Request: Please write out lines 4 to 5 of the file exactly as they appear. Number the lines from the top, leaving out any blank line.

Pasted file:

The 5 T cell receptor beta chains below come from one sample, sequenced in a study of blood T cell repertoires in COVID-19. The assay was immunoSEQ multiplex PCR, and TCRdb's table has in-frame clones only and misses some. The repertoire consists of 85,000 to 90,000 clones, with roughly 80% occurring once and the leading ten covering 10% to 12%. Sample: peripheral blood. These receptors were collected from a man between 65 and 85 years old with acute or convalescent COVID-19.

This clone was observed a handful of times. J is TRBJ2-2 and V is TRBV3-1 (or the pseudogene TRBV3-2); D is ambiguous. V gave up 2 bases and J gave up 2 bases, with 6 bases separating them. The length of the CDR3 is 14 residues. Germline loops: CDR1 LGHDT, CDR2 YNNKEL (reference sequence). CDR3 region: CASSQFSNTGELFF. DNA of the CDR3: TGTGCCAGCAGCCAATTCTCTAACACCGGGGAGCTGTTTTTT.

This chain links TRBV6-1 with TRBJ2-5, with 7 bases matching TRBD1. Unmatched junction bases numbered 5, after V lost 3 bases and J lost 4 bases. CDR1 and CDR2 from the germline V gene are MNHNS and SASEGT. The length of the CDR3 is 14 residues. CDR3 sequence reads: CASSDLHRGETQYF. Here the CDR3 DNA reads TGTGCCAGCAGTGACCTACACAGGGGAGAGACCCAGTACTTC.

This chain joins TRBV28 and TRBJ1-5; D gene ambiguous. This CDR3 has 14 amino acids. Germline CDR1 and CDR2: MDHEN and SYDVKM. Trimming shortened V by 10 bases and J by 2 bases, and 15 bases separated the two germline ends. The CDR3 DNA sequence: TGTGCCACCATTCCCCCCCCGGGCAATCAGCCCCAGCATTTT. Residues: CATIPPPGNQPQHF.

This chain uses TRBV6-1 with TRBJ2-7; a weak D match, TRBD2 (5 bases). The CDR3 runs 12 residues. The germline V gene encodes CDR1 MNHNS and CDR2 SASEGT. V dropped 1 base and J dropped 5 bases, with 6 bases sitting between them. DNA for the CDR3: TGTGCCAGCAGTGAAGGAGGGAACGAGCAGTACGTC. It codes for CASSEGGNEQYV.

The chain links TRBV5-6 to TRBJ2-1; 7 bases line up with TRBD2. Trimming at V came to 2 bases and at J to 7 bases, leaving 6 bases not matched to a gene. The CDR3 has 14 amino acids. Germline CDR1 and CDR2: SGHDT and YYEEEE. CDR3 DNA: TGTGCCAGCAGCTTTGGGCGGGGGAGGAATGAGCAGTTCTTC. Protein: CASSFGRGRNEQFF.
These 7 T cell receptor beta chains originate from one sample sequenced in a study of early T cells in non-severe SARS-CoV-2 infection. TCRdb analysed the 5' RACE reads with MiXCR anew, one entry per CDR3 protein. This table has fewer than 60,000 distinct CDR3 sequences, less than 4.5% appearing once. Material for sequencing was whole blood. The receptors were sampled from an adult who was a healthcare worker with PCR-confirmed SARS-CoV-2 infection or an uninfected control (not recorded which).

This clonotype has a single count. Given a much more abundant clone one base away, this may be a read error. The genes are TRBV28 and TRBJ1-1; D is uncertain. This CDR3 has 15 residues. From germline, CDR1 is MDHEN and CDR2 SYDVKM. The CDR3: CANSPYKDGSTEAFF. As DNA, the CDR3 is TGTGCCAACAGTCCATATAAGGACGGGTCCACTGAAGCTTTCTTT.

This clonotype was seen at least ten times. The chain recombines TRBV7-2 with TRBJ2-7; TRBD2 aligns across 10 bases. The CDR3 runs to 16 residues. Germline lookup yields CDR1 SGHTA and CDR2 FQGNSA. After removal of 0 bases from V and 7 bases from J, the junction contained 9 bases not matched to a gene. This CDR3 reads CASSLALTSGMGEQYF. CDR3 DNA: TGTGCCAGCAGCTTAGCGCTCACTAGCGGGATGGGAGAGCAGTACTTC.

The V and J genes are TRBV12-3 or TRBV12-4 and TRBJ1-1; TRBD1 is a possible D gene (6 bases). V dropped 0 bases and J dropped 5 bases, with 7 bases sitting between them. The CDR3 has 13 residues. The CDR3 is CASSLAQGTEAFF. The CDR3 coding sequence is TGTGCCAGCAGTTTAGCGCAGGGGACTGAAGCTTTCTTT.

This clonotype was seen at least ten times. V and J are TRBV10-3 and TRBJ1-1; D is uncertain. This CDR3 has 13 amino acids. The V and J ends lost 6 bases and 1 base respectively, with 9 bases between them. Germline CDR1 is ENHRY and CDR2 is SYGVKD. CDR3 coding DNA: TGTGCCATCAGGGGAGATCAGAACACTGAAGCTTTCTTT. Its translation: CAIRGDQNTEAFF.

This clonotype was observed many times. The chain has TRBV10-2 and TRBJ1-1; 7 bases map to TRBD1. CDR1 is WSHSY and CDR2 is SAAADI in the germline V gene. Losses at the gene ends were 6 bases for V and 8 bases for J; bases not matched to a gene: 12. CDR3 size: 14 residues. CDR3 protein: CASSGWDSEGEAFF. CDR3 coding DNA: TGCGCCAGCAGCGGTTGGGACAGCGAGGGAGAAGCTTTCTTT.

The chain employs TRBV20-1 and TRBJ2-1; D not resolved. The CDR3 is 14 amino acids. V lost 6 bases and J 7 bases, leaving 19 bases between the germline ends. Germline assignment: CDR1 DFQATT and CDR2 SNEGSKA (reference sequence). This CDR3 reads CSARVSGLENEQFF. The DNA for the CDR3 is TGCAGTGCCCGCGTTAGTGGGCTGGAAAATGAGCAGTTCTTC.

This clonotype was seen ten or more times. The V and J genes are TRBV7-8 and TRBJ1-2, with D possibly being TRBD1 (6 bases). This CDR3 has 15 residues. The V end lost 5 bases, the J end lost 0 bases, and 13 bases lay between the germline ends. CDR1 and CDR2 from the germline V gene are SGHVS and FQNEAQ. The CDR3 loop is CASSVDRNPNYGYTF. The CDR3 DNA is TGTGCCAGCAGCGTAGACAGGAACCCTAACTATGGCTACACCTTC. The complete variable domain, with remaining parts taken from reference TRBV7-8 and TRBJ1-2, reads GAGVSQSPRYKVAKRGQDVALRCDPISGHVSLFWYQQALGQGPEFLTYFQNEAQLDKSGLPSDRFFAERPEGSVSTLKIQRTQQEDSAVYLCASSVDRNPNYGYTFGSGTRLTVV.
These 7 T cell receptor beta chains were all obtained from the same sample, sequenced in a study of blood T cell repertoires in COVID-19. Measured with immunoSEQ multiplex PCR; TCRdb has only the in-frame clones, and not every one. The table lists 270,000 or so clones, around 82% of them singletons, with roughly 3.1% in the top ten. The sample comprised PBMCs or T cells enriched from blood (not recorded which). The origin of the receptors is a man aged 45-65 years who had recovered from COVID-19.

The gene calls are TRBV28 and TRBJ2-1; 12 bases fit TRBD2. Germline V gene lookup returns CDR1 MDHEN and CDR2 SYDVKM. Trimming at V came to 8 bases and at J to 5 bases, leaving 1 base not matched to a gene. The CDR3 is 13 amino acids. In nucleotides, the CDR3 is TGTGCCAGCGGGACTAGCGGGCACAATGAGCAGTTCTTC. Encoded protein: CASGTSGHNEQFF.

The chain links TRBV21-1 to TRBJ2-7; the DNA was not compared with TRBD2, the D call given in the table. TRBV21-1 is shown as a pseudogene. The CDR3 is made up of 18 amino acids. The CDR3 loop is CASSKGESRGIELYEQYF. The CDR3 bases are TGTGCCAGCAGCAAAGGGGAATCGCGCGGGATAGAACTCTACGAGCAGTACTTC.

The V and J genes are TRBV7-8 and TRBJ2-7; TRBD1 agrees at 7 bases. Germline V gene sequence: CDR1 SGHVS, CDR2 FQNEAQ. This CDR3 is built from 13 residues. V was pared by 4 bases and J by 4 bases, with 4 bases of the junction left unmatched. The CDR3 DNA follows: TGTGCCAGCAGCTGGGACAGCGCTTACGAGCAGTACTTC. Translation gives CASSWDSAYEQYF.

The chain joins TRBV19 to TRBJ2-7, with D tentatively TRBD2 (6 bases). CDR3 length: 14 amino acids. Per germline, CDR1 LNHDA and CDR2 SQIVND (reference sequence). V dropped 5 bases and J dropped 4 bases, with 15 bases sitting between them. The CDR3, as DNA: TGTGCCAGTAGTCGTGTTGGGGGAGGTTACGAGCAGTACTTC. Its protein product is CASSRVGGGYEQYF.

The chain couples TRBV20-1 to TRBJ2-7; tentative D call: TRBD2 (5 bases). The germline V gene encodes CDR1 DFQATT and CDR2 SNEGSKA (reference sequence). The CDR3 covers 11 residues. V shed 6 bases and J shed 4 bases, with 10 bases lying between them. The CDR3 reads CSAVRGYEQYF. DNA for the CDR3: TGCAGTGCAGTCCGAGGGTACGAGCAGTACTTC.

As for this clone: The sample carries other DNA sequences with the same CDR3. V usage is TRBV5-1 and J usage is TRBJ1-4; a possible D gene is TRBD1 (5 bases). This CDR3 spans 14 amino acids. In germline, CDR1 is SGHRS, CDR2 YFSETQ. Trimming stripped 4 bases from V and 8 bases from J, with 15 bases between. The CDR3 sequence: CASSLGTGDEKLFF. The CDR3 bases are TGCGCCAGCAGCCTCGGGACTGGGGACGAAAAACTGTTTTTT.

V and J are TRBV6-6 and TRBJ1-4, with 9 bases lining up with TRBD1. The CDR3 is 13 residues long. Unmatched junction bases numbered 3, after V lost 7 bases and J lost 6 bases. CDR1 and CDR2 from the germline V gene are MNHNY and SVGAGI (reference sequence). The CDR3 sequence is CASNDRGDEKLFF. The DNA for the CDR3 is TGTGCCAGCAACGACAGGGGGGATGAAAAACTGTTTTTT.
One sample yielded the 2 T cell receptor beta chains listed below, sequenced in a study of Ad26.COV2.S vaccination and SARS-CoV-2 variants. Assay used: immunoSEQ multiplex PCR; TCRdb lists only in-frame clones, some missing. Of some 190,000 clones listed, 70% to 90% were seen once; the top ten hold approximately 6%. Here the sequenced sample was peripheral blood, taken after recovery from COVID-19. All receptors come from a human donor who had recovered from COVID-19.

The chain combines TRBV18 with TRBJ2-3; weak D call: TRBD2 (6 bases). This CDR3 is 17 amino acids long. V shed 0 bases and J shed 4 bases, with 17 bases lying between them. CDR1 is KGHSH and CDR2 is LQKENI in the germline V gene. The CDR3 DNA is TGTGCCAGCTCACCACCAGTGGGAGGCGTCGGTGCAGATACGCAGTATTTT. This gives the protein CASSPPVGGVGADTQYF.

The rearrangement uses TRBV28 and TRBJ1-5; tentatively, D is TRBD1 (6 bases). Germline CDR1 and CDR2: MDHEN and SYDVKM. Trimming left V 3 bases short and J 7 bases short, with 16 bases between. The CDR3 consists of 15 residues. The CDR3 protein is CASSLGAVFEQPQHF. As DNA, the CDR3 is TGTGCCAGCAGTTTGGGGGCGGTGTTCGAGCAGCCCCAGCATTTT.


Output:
This chain joins TRBV28 and TRBJ1-5; D gene ambiguous. This CDR3 has 14 amino acids. Germline CDR1 and CDR2: MDHEN and SYDVKM. Trimming shortened V by 10 bases and J by 2 bases, and 15 bases separated the two germline ends. The CDR3 DNA sequence: TGTGCCACCATTCCCCCCCCGGGCAATCAGCCCCAGCATTTT. Residues: CATIPPPGNQPQHF.

This chain uses TRBV6-1 with TRBJ2-7; a weak D match, TRBD2 (5 bases). The CDR3 runs 12 residues. The germline V gene encodes CDR1 MNHNS and CDR2 SASEGT. V dropped 1 base and J dropped 5 bases, with 6 bases sitting between them. DNA for the CDR3: TGTGCCAGCAGTGAAGGAGGGAACGAGCAGTACGTC. It codes for CASSEGGNEQYV.